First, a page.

New Bunnies For The Closed Loop Farm!

Alberta Aquaponics has never been just about aquaponics. We do a lot of stuff in our little back yard urban farm that many people just dont get from our name.

One of these things that we do is raise meat rabbits.

Raising meat rabbits is referred to as cuniculture.

The bunnies are part of our closed loop farming system and enhance our aquaponic garden. We strongly suggest them to anyone doing urban farming or considering doing aquaponics who have the space.

The rabbits eat the extra produce we grow lowing the direct waste to compost. We collect their waste and use it as a direct fertilizer in our community grow beds (bunny poop does not burn roots and is one of the few wastes you can directly add to soils for a supplement) but we also add it to the vermacomposter that feeds the worms.

The worms use the poop as food and break it down into even better compost that we can again add to our grow beds while the action of the worms composting creates heat that we can use in our greenhouse over the winter months.

We then harvest the worms to supplement our fish feed which in turn provides the fish waste that grows more plants to start the cycle over again.

Over this we also use the heat given off by the bunnies during the winter time to heat our greenhouse and keep us growing year round. (By moving the bunnies inside the greenhouse over the winter, the bunnies are given a little more protection from the elements and in turn they help heat the greenhouse up keeping the cold weather crops going for their food and ours.)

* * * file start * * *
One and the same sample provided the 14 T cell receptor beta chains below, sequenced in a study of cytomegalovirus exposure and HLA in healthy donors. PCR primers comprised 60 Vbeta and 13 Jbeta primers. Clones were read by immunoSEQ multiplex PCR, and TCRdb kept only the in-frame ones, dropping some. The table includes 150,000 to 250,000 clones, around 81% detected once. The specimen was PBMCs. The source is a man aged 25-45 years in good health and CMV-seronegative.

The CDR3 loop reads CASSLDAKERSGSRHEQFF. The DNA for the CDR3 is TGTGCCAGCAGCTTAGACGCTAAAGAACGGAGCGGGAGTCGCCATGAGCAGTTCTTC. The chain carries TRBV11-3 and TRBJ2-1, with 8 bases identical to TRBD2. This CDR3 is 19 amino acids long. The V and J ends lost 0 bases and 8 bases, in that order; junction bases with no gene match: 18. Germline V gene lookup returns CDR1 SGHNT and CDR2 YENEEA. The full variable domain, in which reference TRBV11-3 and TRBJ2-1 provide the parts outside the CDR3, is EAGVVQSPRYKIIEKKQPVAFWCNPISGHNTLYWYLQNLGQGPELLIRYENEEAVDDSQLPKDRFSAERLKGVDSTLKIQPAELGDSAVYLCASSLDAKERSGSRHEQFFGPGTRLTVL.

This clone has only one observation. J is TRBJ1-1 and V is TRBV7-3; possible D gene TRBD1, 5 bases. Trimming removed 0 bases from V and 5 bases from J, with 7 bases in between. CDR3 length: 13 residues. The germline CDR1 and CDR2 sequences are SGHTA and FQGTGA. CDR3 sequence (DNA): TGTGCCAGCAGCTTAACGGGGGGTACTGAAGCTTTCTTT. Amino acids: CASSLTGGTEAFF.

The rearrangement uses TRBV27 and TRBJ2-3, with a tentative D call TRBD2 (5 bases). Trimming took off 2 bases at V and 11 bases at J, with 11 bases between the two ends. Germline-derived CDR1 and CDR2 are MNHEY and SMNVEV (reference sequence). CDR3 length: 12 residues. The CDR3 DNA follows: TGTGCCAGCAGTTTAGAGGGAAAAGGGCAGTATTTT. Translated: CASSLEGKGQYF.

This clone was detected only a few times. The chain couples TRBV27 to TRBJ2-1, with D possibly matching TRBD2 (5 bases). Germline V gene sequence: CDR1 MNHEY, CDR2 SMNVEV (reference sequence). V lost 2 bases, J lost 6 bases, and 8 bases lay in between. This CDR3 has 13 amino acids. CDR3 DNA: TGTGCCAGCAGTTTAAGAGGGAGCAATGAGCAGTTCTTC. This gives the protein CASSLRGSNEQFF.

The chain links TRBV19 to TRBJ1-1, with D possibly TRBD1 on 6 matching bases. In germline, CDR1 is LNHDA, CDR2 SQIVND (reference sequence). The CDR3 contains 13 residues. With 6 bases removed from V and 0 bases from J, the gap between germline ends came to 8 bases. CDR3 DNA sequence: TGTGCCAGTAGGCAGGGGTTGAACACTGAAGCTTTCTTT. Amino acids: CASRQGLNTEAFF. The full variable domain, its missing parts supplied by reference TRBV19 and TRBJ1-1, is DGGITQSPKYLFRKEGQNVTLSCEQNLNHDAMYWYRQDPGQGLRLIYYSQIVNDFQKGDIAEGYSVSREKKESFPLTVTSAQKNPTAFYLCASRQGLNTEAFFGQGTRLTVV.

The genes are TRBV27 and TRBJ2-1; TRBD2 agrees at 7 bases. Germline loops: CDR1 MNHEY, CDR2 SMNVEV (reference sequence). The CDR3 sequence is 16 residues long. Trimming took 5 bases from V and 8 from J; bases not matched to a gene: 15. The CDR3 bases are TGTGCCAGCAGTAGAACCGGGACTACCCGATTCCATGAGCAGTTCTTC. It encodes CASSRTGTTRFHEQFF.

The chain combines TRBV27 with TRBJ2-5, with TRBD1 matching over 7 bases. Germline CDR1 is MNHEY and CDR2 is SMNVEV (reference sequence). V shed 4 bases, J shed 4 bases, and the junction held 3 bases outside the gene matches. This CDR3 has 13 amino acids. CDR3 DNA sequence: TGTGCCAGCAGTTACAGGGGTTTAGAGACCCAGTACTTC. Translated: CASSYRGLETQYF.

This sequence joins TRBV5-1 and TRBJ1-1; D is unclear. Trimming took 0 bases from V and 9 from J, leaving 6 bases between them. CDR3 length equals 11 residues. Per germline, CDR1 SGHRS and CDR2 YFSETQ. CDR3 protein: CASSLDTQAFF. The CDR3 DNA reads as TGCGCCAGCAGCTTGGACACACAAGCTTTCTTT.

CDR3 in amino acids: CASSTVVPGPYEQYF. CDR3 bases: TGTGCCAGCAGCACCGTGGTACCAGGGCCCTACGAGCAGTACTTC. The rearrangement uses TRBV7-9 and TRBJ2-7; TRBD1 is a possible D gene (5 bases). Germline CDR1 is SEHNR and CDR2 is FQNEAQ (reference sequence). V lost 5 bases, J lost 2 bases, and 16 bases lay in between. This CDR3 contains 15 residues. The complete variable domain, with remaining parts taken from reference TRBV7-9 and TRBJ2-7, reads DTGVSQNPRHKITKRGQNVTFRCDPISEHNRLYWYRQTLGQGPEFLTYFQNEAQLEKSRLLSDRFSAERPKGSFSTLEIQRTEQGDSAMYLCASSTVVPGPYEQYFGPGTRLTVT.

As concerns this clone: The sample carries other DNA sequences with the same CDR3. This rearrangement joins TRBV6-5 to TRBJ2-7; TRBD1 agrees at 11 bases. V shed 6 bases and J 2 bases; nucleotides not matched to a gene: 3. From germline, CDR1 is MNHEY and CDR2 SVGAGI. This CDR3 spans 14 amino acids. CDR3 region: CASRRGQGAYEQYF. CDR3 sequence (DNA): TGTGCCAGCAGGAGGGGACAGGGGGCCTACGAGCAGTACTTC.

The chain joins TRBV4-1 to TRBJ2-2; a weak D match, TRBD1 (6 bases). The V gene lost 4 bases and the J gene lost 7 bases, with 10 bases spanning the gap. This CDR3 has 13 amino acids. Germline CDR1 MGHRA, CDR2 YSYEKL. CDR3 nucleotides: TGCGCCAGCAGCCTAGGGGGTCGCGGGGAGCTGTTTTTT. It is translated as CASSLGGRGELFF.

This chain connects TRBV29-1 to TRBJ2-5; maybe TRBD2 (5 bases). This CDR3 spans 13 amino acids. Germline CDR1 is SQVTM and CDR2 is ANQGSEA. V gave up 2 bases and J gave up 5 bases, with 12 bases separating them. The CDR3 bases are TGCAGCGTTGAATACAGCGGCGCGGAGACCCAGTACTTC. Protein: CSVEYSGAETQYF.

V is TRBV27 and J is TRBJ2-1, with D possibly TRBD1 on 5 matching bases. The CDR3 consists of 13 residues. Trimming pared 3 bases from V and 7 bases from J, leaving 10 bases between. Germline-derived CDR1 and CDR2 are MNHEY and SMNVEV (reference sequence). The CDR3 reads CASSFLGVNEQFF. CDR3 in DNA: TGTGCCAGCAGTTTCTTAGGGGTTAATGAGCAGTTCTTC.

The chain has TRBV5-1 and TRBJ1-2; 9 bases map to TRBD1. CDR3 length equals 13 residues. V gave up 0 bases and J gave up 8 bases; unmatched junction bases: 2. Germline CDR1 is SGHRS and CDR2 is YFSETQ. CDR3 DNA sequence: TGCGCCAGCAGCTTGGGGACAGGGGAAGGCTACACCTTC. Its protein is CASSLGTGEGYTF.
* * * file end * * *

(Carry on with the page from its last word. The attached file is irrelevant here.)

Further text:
We produce around 300 – 500 lbs of meat from our meat rabbits every year as a norm. (This works out as a huge cost savings for meat seeing as a frozen non-organic rabbit sells for around $9.00/lb.)

We had a couple of females that we had to retire this year because of age.

Older rabbits slow down on the reproduction and take a lot longer to build back up to reproduce again between each batch of kits. Our bunnies that we replaced were both over 4.5 years old, which is a pretty lengthy life for a rabbit (the average lifespan is around 5 years).

An average large breed female should produce 16 – 24 bunnies a year and they should dress out at 5 – 10 lbs per rabbit.

This weekend we picked up two new bunnies to add to the collection of breeders.

The first is a female Albino, Flemish Giant Cross who was born on May 12, 2015. She is a little young yet for breeding, but come around February, she should be ready to start producing for us.

Albino Flemish Giant Cross

Albino Flemish Giant Cross

She is still a little shy but is starting to come around to at least letting us hang out with her a couple of times a day, if not coming over to bound into our laps just yet.

The second bunny we picked up is a Female Silver Fox / Flemish Giant Cross who was born in February of 2015 and is about two months from starting to breed for us.

Silver Fox Flemish Giant Cross

Silver Fox Flemish Giant Cross